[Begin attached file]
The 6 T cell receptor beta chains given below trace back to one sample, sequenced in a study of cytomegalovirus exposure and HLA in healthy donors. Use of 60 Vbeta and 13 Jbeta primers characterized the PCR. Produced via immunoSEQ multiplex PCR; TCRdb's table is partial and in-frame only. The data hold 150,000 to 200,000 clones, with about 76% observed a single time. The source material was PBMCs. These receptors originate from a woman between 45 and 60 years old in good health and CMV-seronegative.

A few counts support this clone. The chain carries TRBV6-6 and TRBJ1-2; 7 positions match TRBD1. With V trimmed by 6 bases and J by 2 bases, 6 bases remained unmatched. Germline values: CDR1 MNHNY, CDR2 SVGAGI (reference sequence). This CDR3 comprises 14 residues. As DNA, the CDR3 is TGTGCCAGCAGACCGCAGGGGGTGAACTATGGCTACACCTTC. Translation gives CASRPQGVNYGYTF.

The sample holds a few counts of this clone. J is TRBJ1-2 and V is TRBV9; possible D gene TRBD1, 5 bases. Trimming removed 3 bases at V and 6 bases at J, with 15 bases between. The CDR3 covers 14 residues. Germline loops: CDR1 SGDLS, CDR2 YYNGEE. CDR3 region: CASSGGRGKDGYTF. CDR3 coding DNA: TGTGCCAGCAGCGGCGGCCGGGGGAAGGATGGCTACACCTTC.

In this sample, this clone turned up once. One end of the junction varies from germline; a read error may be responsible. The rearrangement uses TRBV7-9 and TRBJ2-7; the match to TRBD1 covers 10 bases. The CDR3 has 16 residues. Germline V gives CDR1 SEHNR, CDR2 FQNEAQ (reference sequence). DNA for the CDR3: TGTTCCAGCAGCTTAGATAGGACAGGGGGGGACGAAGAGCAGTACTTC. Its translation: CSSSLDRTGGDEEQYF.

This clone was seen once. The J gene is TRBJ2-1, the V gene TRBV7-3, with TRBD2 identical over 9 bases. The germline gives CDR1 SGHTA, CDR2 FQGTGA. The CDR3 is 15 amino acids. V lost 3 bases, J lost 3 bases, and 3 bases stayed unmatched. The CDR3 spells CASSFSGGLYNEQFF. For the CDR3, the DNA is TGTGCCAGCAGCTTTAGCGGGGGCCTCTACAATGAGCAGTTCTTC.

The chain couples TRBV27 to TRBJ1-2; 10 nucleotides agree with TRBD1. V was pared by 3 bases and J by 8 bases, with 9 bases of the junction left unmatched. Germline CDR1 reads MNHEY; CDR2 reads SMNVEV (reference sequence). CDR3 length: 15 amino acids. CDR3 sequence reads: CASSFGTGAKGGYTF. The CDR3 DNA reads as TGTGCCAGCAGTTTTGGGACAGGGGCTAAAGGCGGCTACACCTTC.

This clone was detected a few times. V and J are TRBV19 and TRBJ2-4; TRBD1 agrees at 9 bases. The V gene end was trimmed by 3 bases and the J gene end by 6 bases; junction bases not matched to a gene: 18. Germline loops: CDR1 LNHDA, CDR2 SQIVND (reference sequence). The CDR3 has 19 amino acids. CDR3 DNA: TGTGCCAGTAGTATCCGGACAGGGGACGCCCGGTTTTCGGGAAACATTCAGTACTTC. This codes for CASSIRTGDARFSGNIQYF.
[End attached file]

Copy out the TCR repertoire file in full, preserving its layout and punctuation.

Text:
The 6 T cell receptor beta chains given below trace back to one sample, sequenced in a study of cytomegalovirus exposure and HLA in healthy donors. Use of 60 Vbeta and 13 Jbeta primers characterized the PCR. Produced via immunoSEQ multiplex PCR; TCRdb's table is partial and in-frame only. The data hold 150,000 to 200,000 clones, with about 76% observed a single time. The source material was PBMCs. These receptors originate from a woman between 45 and 60 years old in good health and CMV-seronegative.

A few counts support this clone. The chain carries TRBV6-6 and TRBJ1-2; 7 positions match TRBD1. With V trimmed by 6 bases and J by 2 bases, 6 bases remained unmatched. Germline values: CDR1 MNHNY, CDR2 SVGAGI (reference sequence). This CDR3 comprises 14 residues. As DNA, the CDR3 is TGTGCCAGCAGACCGCAGGGGGTGAACTATGGCTACACCTTC. Translation gives CASRPQGVNYGYTF.

The sample holds a few counts of this clone. J is TRBJ1-2 and V is TRBV9; possible D gene TRBD1, 5 bases. Trimming removed 3 bases at V and 6 bases at J, with 15 bases between. The CDR3 covers 14 residues. Germline loops: CDR1 SGDLS, CDR2 YYNGEE. CDR3 region: CASSGGRGKDGYTF. CDR3 coding DNA: TGTGCCAGCAGCGGCGGCCGGGGGAAGGATGGCTACACCTTC.

In this sample, this clone turned up once. One end of the junction varies from germline; a read error may be responsible. The rearrangement uses TRBV7-9 and TRBJ2-7; the match to TRBD1 covers 10 bases. The CDR3 has 16 residues. Germline V gives CDR1 SEHNR, CDR2 FQNEAQ (reference sequence). DNA for the CDR3: TGTTCCAGCAGCTTAGATAGGACAGGGGGGGACGAAGAGCAGTACTTC. Its translation: CSSSLDRTGGDEEQYF.

This clone was seen once. The J gene is TRBJ2-1, the V gene TRBV7-3, with TRBD2 identical over 9 bases. The germline gives CDR1 SGHTA, CDR2 FQGTGA. The CDR3 is 15 amino acids. V lost 3 bases, J lost 3 bases, and 3 bases stayed unmatched. The CDR3 spells CASSFSGGLYNEQFF. For the CDR3, the DNA is TGTGCCAGCAGCTTTAGCGGGGGCCTCTACAATGAGCAGTTCTTC.

The chain couples TRBV27 to TRBJ1-2; 10 nucleotides agree with TRBD1. V was pared by 3 bases and J by 8 bases, with 9 bases of the junction left unmatched. Germline CDR1 reads MNHEY; CDR2 reads SMNVEV (reference sequence). CDR3 length: 15 amino acids. CDR3 sequence reads: CASSFGTGAKGGYTF. The CDR3 DNA reads as TGTGCCAGCAGTTTTGGGACAGGGGCTAAAGGCGGCTACACCTTC.

This clone was detected a few times. V and J are TRBV19 and TRBJ2-4; TRBD1 agrees at 9 bases. The V gene end was trimmed by 3 bases and the J gene end by 6 bases; junction bases not matched to a gene: 18. Germline loops: CDR1 LNHDA, CDR2 SQIVND (reference sequence). The CDR3 has 19 amino acids. CDR3 DNA: TGTGCCAGTAGTATCCGGACAGGGGACGCCCGGTTTTCGGGAAACATTCAGTACTTC. This codes for CASSIRTGDARFSGNIQYF.